Libya: What to do Next
Here in New York it is possible to take a slightly more dispassionate view of some of the Western, particularly British media, reaction to the events in Libya. The most trenchant can be found unsurprisingly on the Right. James Forsyth who writes for the Spectator and Daily Mail says that it is essential that Colonel Gadhafi be got rid of. That is a fairly common view, and not just on the Right. But the problem remains that this was not what the UN Security Council voted for in Resolution 1973. Some on the Left on the other hand, who watched in disgust as Gadhafi turned heavy weaponry on his own people, seem to have withdrawn to a comfort zone of now saying ‘no to intervention’, despite the fact that the UN Security Council voted for a ‘no fly zone’.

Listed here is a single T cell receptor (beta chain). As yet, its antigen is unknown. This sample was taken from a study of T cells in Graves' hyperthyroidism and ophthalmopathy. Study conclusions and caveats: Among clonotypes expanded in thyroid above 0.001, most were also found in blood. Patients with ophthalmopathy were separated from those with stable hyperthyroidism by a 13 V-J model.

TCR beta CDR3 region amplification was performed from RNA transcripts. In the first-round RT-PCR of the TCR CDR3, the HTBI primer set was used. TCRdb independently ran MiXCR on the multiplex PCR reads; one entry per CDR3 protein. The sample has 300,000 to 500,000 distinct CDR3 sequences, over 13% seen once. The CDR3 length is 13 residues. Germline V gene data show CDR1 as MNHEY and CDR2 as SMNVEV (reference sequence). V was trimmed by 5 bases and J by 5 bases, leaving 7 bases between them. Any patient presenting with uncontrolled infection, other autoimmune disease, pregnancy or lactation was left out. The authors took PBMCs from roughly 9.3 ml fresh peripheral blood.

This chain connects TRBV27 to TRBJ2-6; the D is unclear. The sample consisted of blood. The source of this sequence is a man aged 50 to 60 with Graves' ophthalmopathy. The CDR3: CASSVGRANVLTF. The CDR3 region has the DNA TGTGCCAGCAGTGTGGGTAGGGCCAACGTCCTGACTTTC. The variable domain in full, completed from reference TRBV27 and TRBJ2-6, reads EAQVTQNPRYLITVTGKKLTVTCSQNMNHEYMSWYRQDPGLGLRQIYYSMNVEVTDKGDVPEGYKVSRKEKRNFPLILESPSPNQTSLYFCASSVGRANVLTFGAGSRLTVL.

But in fairness, it is surely not that people are objecting to protecting civilians, it is because the plight of those civilians and the rebels is actually threatened by the bellicosity of the armchair Generals in the media, and the attempts to misinterpret Resolution 1973 by the British and French Governments.Ultimately the decision to remove Gadhafi is one for the Libyans themselves, however difficult that may prove to be. Of course, it would solve a lot of problems if Gadhafi simply came quietly as the prosecutors arrive from The Hague to arrest him on charges of crimes against inhumanity. But the chances of this happening are to say at least, minimal. For now.
So the objectives for the UN surely remain to protect Libyan civilians from attack, while encouraging negotiations between the sides. In the interim this may lead to a Libya that is divided between West and East. However unsatisfactory an immediate outcome this may be for many Libyans and for the West, it is not the job of the UN backed international force to bring about ‘regime change’.